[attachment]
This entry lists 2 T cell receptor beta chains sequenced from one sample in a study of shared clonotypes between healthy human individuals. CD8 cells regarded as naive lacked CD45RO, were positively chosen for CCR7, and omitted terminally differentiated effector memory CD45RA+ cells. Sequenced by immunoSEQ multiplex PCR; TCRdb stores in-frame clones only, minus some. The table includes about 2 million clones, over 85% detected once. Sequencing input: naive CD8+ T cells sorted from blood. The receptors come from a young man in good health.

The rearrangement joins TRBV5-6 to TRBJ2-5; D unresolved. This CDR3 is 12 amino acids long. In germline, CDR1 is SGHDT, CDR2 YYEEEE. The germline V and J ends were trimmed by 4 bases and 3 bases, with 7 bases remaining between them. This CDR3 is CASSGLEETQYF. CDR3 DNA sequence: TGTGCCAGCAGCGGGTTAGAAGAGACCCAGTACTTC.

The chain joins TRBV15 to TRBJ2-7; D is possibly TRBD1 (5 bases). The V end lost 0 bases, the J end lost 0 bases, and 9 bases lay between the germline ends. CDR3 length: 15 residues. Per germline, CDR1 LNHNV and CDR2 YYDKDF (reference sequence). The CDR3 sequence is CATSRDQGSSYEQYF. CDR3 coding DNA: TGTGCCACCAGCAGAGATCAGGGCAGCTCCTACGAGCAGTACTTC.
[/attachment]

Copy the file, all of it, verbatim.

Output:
This entry lists 2 T cell receptor beta chains sequenced from one sample in a study of shared clonotypes between healthy human individuals. CD8 cells regarded as naive lacked CD45RO, were positively chosen for CCR7, and omitted terminally differentiated effector memory CD45RA+ cells. Sequenced by immunoSEQ multiplex PCR; TCRdb stores in-frame clones only, minus some. The table includes about 2 million clones, over 85% detected once. Sequencing input: naive CD8+ T cells sorted from blood. The receptors come from a young man in good health.

The rearrangement joins TRBV5-6 to TRBJ2-5; D unresolved. This CDR3 is 12 amino acids long. In germline, CDR1 is SGHDT, CDR2 YYEEEE. The germline V and J ends were trimmed by 4 bases and 3 bases, with 7 bases remaining between them. This CDR3 is CASSGLEETQYF. CDR3 DNA sequence: TGTGCCAGCAGCGGGTTAGAAGAGACCCAGTACTTC.

The chain joins TRBV15 to TRBJ2-7; D is possibly TRBD1 (5 bases). The V end lost 0 bases, the J end lost 0 bases, and 9 bases lay between the germline ends. CDR3 length: 15 residues. Per germline, CDR1 LNHNV and CDR2 YYDKDF (reference sequence). The CDR3 sequence is CATSRDQGSSYEQYF. CDR3 coding DNA: TGTGCCACCAGCAGAGATCAGGGCAGCTCCTACGAGCAGTACTTC.